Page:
An EpiHack (i.e. epidemiology hackathon) is a gathering of professionals from the fields of public health and animal health, together with software developers from the public and private sectors, designed to develop low-cost, open source software tools for public health systems. During an EpiHack, participants engage in a 3 to 6 day intensive process to create, adapt, or improve technologies that address disease surveillance challenges. The designs, prototypes, and tools created during an EpiHack may be further developed into fully-functioning tools and systems in the host country or region. As of January 2019, twelve EpiHacks hosted across five continents have resulted in a number of successful open source technologies that are currently being leveraged to improve disease surveillance.
Each EpiHack has areas of focus carefully selected by co-hosts and organizers and designed to address certain disease surveillance challenges. The focus can be disease-specific (such as developing tools to address vector-borne disease), scenario-based (such as mass gathering surveillance), or driven by a certain type of method (such as community-based or event-based surveillance).
While EpiHacks are intended for developing prototypes, seeking scalable and sustainable outcomes is of primary importance. We believe that by defining challenges, brainstorming and problem solving in a collaborative and multi-sector environment, and creating prototypes jointly with key stakeholders, that we will foster the engagement needed for the organizers and partners to fully develop and scale their solutions.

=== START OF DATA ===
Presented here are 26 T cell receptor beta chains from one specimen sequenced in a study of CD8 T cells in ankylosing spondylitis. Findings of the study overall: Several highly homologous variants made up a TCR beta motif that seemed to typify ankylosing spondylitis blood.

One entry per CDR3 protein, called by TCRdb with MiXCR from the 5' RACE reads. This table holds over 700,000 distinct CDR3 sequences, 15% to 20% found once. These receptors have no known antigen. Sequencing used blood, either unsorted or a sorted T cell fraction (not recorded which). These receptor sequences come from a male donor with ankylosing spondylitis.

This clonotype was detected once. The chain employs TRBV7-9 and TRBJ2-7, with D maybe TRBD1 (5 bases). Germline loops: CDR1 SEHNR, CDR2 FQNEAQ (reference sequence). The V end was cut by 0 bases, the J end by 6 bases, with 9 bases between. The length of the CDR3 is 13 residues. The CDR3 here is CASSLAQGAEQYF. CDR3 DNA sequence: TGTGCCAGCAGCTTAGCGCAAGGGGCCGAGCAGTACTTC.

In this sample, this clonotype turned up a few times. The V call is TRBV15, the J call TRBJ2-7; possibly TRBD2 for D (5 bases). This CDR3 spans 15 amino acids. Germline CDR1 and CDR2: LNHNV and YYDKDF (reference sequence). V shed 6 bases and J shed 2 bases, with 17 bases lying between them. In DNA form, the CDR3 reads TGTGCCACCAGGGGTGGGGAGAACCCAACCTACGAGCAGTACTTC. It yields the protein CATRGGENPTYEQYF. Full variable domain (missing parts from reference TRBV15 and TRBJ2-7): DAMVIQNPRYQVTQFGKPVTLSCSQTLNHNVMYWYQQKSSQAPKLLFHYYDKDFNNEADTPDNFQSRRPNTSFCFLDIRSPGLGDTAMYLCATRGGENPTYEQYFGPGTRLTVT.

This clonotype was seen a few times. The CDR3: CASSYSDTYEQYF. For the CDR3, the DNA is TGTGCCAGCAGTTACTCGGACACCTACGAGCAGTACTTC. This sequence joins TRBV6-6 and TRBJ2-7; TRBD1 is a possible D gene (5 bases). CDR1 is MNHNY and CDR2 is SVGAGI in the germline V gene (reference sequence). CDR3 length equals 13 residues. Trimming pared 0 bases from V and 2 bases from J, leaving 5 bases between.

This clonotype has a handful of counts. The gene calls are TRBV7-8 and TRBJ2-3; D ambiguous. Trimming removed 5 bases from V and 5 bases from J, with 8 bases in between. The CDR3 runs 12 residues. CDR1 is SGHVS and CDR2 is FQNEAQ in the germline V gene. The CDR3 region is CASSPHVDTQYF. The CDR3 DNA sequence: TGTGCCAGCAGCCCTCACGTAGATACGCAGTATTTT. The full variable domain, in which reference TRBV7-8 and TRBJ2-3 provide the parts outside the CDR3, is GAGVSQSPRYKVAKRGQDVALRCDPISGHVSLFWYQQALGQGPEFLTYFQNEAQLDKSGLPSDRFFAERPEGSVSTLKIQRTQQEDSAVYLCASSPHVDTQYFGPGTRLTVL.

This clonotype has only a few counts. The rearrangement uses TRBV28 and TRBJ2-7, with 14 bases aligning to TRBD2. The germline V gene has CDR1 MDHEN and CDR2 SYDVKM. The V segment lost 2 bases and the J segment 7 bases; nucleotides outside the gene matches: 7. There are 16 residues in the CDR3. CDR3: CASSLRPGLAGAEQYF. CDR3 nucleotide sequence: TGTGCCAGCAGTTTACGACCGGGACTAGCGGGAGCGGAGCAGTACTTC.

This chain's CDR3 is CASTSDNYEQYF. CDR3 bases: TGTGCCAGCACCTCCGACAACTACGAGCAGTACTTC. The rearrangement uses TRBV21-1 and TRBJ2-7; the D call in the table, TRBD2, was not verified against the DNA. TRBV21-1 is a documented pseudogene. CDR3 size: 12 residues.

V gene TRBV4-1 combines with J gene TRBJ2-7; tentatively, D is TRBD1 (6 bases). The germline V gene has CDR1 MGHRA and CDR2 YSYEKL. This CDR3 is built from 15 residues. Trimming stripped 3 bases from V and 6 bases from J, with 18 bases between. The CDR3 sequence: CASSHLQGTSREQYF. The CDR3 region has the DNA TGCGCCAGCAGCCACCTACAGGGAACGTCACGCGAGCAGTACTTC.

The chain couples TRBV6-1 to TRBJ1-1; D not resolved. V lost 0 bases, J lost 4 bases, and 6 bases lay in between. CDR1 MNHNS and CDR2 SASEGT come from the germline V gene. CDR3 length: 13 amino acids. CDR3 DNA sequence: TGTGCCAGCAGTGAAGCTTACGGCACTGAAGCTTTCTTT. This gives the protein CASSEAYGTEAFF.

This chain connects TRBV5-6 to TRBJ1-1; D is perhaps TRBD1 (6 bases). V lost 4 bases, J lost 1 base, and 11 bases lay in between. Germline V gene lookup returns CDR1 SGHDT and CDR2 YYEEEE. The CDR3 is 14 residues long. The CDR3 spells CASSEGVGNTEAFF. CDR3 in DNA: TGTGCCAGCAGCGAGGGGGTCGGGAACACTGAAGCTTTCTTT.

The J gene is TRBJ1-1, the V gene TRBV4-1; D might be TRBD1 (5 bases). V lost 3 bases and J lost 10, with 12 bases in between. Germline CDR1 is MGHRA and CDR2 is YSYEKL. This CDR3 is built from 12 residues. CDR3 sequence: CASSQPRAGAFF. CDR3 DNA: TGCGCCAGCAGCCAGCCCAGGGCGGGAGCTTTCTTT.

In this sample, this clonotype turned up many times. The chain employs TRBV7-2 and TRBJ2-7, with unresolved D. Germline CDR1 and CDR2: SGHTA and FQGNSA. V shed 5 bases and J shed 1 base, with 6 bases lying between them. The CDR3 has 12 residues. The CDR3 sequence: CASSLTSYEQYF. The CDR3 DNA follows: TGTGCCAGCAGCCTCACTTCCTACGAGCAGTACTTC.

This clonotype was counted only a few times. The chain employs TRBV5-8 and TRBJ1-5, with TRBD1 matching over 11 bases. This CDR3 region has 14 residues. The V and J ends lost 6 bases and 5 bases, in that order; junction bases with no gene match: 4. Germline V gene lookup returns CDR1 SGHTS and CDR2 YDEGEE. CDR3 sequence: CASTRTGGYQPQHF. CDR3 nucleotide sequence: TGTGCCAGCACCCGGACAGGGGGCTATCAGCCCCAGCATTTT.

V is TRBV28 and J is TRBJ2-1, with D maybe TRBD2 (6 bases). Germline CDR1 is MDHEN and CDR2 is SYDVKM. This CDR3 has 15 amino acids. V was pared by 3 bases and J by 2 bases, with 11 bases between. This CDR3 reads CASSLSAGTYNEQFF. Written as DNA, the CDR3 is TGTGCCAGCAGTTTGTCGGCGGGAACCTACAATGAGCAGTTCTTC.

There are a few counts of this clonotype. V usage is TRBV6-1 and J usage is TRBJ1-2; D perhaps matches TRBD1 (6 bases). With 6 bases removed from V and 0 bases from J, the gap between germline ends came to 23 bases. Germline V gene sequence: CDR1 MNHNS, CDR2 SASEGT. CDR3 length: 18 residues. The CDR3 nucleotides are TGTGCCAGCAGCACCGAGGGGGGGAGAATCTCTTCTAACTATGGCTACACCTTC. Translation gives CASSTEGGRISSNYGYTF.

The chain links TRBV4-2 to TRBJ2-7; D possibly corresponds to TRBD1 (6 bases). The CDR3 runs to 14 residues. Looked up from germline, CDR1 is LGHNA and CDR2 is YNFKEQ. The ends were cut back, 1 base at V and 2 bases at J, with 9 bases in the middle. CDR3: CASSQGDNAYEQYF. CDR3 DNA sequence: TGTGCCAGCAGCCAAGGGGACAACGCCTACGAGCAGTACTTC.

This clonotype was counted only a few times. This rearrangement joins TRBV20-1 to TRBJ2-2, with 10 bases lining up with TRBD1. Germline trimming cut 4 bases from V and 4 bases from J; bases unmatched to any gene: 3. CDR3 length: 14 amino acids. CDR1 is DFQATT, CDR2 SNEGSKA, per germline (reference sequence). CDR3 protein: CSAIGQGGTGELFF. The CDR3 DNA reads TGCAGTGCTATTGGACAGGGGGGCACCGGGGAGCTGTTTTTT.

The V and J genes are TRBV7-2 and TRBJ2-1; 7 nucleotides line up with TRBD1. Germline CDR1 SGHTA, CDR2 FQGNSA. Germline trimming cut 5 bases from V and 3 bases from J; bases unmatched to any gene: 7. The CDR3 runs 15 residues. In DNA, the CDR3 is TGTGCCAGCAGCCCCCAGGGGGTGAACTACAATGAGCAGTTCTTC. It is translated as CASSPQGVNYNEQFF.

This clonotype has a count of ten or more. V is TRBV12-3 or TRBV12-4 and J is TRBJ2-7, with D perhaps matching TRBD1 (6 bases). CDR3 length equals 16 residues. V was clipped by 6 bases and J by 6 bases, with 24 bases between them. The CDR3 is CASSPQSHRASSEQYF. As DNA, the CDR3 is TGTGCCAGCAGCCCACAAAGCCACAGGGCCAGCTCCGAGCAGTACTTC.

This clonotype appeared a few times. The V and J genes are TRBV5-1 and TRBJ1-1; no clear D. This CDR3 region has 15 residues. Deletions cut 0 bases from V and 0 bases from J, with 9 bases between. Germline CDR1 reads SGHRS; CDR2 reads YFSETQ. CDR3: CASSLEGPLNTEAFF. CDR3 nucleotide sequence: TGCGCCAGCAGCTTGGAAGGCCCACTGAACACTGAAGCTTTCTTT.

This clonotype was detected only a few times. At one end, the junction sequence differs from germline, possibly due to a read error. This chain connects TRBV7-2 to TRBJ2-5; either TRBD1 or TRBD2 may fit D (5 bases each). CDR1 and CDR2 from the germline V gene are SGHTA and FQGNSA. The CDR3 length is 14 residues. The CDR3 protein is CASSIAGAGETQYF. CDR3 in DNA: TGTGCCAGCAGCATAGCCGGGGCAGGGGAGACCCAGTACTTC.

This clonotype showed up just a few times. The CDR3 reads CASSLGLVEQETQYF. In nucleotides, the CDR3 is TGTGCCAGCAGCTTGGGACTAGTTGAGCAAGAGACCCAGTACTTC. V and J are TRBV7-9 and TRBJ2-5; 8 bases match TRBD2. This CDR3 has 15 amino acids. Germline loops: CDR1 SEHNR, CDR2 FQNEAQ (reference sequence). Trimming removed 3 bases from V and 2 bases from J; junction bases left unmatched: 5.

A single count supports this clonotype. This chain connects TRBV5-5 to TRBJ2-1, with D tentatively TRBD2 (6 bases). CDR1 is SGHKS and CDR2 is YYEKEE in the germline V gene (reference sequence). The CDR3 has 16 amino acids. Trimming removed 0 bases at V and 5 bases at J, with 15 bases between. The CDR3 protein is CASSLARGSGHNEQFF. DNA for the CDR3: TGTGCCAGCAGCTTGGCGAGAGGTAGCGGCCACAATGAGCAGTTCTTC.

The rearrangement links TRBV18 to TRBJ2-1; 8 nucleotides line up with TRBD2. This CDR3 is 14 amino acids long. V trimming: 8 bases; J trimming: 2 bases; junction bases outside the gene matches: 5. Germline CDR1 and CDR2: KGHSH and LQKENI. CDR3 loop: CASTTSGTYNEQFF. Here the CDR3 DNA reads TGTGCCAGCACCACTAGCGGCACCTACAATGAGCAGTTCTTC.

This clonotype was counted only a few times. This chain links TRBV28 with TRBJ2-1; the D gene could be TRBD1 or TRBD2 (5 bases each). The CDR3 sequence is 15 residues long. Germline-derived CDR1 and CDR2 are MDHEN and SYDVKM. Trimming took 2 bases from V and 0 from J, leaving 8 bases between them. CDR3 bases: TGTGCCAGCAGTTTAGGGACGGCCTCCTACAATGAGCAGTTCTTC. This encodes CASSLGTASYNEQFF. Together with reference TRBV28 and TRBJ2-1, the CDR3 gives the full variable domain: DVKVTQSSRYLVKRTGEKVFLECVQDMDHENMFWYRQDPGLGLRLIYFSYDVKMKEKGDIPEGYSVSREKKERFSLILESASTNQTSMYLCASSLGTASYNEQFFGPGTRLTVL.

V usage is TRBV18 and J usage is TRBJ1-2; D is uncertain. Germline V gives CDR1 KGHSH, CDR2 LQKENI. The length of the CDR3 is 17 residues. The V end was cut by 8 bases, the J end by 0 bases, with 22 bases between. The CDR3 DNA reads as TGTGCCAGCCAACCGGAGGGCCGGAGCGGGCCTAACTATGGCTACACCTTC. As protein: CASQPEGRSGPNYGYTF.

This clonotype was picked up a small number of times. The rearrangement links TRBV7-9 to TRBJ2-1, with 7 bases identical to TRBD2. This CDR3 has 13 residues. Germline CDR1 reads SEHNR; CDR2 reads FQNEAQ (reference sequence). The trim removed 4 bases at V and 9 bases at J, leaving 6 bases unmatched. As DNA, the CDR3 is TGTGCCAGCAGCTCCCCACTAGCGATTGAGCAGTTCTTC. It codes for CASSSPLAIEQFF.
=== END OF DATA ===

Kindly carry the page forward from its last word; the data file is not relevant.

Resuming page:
While many hackathons are competitive in nature,
EpiHacks are collaborative events where all participants work together
towards one or more technology solutions to the challenges presented.
EpiHack participants do not compete for prizes or awards.
EpiHacks require a diverse set of participants that include technology professionals familiar with front-end development (user interfaces and web design), back-end development (servers and databases), and data science elements (data management, analytics). They also require subject-matter experts like epidemiologists, veterinarians, doctors, community health workers, and communication professionals who can frame the challenges and lend their expertise to issues of design, data acquisition and management, and implementation of proposed solutions.
The majority of attendees from both the technology and health sectors represent the host country to ensure a clear understanding of local health challenges and buy-in from those responsible for adoption and use of proposed tools. International participants from neighboring countries or those who have previously hosted an EpiHack are often included to share key insights and support facilitation.
All tools, prototypes, and systems developed at EpiHack events are made free and open source, allowing for others to review, modify, and adapt these solutions for their own purposes. Participants are asked to sign an “open source agreement” to the effect, stating that they waive any intellectual property rights for ideas developed during the event.
At the conclusion of an EpiHack, each working group presents wireframes, descriptions, and functional prototypes of their solution. Groups also develop an action plan to move towards implementation of these sustainable, open source tools that include considerations such as funding, training, pilot-testing, and scaling.
See more details in our Events section.